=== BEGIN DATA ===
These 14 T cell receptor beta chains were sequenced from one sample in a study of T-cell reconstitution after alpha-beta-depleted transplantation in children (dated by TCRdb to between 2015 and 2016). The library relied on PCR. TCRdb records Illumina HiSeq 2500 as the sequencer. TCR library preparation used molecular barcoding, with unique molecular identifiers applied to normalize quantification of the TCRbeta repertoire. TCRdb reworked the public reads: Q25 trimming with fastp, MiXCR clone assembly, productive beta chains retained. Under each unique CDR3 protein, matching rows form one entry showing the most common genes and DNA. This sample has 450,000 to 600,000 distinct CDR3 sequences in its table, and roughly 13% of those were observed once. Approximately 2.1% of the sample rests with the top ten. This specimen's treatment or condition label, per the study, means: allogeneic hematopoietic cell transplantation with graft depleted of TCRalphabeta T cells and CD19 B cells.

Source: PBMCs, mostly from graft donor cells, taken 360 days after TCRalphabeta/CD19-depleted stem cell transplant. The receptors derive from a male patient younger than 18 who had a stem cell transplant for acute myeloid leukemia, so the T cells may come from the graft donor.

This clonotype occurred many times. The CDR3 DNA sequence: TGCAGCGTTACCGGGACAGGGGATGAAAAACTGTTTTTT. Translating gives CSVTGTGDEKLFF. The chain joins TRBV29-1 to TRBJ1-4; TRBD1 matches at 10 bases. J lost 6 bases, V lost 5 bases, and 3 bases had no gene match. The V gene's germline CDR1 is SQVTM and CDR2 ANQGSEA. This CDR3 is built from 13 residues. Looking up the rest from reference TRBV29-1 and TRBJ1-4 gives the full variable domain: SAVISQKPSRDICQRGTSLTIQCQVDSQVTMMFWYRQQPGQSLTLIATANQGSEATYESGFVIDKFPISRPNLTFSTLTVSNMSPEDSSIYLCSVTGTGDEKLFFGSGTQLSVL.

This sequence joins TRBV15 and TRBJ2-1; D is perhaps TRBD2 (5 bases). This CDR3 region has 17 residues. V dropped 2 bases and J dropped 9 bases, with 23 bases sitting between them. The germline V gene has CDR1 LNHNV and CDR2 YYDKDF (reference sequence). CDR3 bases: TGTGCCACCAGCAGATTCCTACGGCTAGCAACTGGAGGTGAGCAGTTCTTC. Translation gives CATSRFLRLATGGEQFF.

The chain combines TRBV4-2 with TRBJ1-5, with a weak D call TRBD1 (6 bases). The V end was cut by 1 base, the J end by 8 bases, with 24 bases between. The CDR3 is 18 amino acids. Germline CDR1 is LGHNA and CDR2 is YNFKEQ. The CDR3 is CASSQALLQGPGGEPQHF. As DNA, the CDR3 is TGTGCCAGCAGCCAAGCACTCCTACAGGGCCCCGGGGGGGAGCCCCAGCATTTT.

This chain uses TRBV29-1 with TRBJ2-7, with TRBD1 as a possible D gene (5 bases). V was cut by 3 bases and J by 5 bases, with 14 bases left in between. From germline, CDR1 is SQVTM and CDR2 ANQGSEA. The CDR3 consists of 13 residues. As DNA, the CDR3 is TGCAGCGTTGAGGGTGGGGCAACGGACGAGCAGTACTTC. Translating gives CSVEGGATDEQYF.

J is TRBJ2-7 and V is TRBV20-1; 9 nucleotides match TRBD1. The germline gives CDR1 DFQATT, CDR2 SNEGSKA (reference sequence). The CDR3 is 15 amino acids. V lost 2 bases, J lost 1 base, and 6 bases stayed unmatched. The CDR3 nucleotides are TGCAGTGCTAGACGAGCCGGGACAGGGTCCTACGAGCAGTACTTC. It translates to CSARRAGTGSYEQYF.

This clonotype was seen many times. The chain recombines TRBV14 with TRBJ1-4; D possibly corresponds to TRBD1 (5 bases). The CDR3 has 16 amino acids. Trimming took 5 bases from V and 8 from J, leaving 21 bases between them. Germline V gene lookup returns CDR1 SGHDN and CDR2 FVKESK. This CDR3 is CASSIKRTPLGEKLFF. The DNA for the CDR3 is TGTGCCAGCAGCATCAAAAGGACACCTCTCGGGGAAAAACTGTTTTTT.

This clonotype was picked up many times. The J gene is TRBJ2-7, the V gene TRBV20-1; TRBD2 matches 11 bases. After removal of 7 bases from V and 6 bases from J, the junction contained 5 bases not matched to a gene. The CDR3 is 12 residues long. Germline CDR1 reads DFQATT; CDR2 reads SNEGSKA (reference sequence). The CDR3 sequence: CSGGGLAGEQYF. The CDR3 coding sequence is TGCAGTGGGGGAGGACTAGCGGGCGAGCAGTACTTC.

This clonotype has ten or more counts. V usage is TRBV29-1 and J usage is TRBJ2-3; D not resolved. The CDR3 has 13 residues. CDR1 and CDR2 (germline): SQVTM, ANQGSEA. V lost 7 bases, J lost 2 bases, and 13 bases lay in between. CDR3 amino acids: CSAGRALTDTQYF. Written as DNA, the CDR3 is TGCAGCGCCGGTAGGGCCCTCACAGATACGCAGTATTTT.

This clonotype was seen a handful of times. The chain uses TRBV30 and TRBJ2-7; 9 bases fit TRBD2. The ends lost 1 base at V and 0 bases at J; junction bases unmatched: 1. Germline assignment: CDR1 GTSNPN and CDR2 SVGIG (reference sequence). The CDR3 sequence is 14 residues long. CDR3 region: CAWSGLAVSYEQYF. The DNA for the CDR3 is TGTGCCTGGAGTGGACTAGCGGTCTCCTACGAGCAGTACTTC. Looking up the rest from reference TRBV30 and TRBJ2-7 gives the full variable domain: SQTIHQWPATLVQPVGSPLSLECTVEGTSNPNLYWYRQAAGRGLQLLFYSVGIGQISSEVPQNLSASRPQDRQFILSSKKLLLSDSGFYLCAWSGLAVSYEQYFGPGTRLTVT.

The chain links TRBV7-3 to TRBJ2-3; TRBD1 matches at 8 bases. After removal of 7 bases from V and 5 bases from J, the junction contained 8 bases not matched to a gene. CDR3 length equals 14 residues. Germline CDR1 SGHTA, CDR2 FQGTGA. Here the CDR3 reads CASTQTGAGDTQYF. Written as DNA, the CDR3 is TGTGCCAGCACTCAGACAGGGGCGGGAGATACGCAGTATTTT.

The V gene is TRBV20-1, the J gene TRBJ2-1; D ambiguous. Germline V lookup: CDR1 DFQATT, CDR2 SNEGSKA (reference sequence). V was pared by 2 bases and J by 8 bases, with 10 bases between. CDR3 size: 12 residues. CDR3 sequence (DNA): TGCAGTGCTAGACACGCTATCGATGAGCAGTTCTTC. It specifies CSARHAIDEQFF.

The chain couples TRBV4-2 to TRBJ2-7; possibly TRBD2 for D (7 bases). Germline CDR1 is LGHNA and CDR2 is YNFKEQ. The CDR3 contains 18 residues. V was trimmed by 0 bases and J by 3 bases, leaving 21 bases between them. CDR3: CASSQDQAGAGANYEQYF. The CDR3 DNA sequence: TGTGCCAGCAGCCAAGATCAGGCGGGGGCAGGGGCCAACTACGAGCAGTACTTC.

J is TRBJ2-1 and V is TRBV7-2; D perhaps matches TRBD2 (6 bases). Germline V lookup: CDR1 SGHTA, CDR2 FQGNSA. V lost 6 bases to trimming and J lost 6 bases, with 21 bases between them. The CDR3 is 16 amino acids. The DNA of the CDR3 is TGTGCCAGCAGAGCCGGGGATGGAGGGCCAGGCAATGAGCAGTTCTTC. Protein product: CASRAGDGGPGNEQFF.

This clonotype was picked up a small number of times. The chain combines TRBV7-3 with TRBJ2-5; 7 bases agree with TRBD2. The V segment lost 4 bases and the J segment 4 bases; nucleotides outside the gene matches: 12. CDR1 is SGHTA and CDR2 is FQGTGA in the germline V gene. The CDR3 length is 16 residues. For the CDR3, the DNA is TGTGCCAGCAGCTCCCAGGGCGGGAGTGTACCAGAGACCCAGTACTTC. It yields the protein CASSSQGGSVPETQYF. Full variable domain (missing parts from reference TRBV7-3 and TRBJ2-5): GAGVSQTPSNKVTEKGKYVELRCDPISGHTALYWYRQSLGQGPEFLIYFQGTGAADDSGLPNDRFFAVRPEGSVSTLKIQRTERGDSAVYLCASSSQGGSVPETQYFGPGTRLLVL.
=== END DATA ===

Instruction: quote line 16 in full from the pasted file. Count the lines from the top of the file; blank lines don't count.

This clonotype was picked up a small number of times. The chain combines TRBV7-3 with TRBJ2-5; 7 bases agree with TRBD2. The V segment lost 4 bases and the J segment 4 bases; nucleotides outside the gene matches: 12. CDR1 is SGHTA and CDR2 is FQGTGA in the germline V gene. The CDR3 length is 16 residues. For the CDR3, the DNA is TGTGCCAGCAGCTCCCAGGGCGGGAGTGTACCAGAGACCCAGTACTTC. It yields the protein CASSSQGGSVPETQYF. Full variable domain (missing parts from reference TRBV7-3 and TRBJ2-5): GAGVSQTPSNKVTEKGKYVELRCDPISGHTALYWYRQSLGQGPEFLIYFQGTGAADDSGLPNDRFFAVRPEGSVSTLKIQRTERGDSAVYLCASSSQGGSVPETQYFGPGTRLLVL.